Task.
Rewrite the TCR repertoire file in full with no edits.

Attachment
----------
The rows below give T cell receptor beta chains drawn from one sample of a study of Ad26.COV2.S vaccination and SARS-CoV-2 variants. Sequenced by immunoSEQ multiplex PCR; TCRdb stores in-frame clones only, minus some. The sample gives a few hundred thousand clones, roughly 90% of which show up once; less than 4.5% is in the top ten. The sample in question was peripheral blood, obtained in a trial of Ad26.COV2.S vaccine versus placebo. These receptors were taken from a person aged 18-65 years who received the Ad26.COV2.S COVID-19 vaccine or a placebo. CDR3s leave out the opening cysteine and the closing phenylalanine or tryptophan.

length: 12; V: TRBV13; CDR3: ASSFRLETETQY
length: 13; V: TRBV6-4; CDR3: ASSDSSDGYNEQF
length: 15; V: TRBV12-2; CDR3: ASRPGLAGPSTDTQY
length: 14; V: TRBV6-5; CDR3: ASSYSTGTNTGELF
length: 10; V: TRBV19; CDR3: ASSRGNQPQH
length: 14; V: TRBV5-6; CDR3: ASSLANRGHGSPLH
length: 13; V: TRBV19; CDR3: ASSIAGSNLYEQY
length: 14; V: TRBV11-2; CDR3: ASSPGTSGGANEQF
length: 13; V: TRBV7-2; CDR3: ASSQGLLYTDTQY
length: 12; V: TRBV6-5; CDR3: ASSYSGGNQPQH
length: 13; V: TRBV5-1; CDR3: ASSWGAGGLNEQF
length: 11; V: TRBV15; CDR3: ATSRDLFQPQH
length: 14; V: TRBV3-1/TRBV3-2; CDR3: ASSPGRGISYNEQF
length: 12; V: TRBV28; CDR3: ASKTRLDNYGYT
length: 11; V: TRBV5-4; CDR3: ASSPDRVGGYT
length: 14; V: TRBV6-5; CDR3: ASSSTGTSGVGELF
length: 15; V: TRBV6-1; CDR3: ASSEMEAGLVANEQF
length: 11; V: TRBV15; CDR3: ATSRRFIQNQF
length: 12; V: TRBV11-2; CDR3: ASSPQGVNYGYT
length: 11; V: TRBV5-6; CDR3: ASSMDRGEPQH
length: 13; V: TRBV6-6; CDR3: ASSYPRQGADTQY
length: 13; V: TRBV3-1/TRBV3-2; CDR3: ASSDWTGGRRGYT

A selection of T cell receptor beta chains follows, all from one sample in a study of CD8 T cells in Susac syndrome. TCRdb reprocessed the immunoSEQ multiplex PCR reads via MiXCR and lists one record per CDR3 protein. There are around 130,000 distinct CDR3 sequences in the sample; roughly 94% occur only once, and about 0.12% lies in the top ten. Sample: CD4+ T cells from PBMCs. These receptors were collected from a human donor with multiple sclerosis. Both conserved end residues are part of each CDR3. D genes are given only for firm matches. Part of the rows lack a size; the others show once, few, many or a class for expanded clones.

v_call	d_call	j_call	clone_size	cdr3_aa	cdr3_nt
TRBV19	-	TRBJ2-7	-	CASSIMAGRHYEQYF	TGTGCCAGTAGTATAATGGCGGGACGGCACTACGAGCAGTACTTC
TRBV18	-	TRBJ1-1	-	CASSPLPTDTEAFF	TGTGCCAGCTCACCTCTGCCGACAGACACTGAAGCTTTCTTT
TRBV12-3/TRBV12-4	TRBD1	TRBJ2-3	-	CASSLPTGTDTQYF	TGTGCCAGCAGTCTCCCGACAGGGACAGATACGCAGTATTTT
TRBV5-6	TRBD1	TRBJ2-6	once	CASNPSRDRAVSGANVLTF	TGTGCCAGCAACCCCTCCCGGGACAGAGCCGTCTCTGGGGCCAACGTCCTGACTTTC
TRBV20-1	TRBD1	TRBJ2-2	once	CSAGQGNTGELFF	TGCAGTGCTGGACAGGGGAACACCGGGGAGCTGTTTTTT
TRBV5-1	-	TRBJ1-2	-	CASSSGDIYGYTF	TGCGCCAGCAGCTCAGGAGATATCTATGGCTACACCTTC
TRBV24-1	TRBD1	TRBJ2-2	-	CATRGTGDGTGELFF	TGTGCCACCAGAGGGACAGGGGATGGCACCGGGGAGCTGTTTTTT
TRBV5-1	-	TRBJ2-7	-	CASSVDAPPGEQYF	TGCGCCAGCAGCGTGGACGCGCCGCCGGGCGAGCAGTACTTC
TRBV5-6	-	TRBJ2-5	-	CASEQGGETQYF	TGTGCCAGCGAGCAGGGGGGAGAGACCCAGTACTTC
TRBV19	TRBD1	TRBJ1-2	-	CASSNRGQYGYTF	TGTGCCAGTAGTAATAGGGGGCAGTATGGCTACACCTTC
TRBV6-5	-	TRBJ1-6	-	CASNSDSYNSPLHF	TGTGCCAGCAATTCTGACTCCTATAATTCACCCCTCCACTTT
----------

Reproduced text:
The rows below give T cell receptor beta chains drawn from one sample of a study of Ad26.COV2.S vaccination and SARS-CoV-2 variants. Sequenced by immunoSEQ multiplex PCR; TCRdb stores in-frame clones only, minus some. The sample gives a few hundred thousand clones, roughly 90% of which show up once; less than 4.5% is in the top ten. The sample in question was peripheral blood, obtained in a trial of Ad26.COV2.S vaccine versus placebo. These receptors were taken from a person aged 18-65 years who received the Ad26.COV2.S COVID-19 vaccine or a placebo. CDR3s leave out the opening cysteine and the closing phenylalanine or tryptophan.

length: 12; V: TRBV13; CDR3: ASSFRLETETQY
length: 13; V: TRBV6-4; CDR3: ASSDSSDGYNEQF
length: 15; V: TRBV12-2; CDR3: ASRPGLAGPSTDTQY
length: 14; V: TRBV6-5; CDR3: ASSYSTGTNTGELF
length: 10; V: TRBV19; CDR3: ASSRGNQPQH
length: 14; V: TRBV5-6; CDR3: ASSLANRGHGSPLH
length: 13; V: TRBV19; CDR3: ASSIAGSNLYEQY
length: 14; V: TRBV11-2; CDR3: ASSPGTSGGANEQF
length: 13; V: TRBV7-2; CDR3: ASSQGLLYTDTQY
length: 12; V: TRBV6-5; CDR3: ASSYSGGNQPQH
length: 13; V: TRBV5-1; CDR3: ASSWGAGGLNEQF
length: 11; V: TRBV15; CDR3: ATSRDLFQPQH
length: 14; V: TRBV3-1/TRBV3-2; CDR3: ASSPGRGISYNEQF
length: 12; V: TRBV28; CDR3: ASKTRLDNYGYT
length: 11; V: TRBV5-4; CDR3: ASSPDRVGGYT
length: 14; V: TRBV6-5; CDR3: ASSSTGTSGVGELF
length: 15; V: TRBV6-1; CDR3: ASSEMEAGLVANEQF
length: 11; V: TRBV15; CDR3: ATSRRFIQNQF
length: 12; V: TRBV11-2; CDR3: ASSPQGVNYGYT
length: 11; V: TRBV5-6; CDR3: ASSMDRGEPQH
length: 13; V: TRBV6-6; CDR3: ASSYPRQGADTQY
length: 13; V: TRBV3-1/TRBV3-2; CDR3: ASSDWTGGRRGYT

A selection of T cell receptor beta chains follows, all from one sample in a study of CD8 T cells in Susac syndrome. TCRdb reprocessed the immunoSEQ multiplex PCR reads via MiXCR and lists one record per CDR3 protein. There are around 130,000 distinct CDR3 sequences in the sample; roughly 94% occur only once, and about 0.12% lies in the top ten. Sample: CD4+ T cells from PBMCs. These receptors were collected from a human donor with multiple sclerosis. Both conserved end residues are part of each CDR3. D genes are given only for firm matches. Part of the rows lack a size; the others show once, few, many or a class for expanded clones.

v_call	d_call	j_call	clone_size	cdr3_aa	cdr3_nt
TRBV19	-	TRBJ2-7	-	CASSIMAGRHYEQYF	TGTGCCAGTAGTATAATGGCGGGACGGCACTACGAGCAGTACTTC
TRBV18	-	TRBJ1-1	-	CASSPLPTDTEAFF	TGTGCCAGCTCACCTCTGCCGACAGACACTGAAGCTTTCTTT
TRBV12-3/TRBV12-4	TRBD1	TRBJ2-3	-	CASSLPTGTDTQYF	TGTGCCAGCAGTCTCCCGACAGGGACAGATACGCAGTATTTT
TRBV5-6	TRBD1	TRBJ2-6	once	CASNPSRDRAVSGANVLTF	TGTGCCAGCAACCCCTCCCGGGACAGAGCCGTCTCTGGGGCCAACGTCCTGACTTTC
TRBV20-1	TRBD1	TRBJ2-2	once	CSAGQGNTGELFF	TGCAGTGCTGGACAGGGGAACACCGGGGAGCTGTTTTTT
TRBV5-1	-	TRBJ1-2	-	CASSSGDIYGYTF	TGCGCCAGCAGCTCAGGAGATATCTATGGCTACACCTTC
TRBV24-1	TRBD1	TRBJ2-2	-	CATRGTGDGTGELFF	TGTGCCACCAGAGGGACAGGGGATGGCACCGGGGAGCTGTTTTTT
TRBV5-1	-	TRBJ2-7	-	CASSVDAPPGEQYF	TGCGCCAGCAGCGTGGACGCGCCGCCGGGCGAGCAGTACTTC
TRBV5-6	-	TRBJ2-5	-	CASEQGGETQYF	TGTGCCAGCGAGCAGGGGGGAGAGACCCAGTACTTC
TRBV19	TRBD1	TRBJ1-2	-	CASSNRGQYGYTF	TGTGCCAGTAGTAATAGGGGGCAGTATGGCTACACCTTC
TRBV6-5	-	TRBJ1-6	-	CASNSDSYNSPLHF	TGTGCCAGCAATTCTGACTCCTATAATTCACCCCTCCACTTT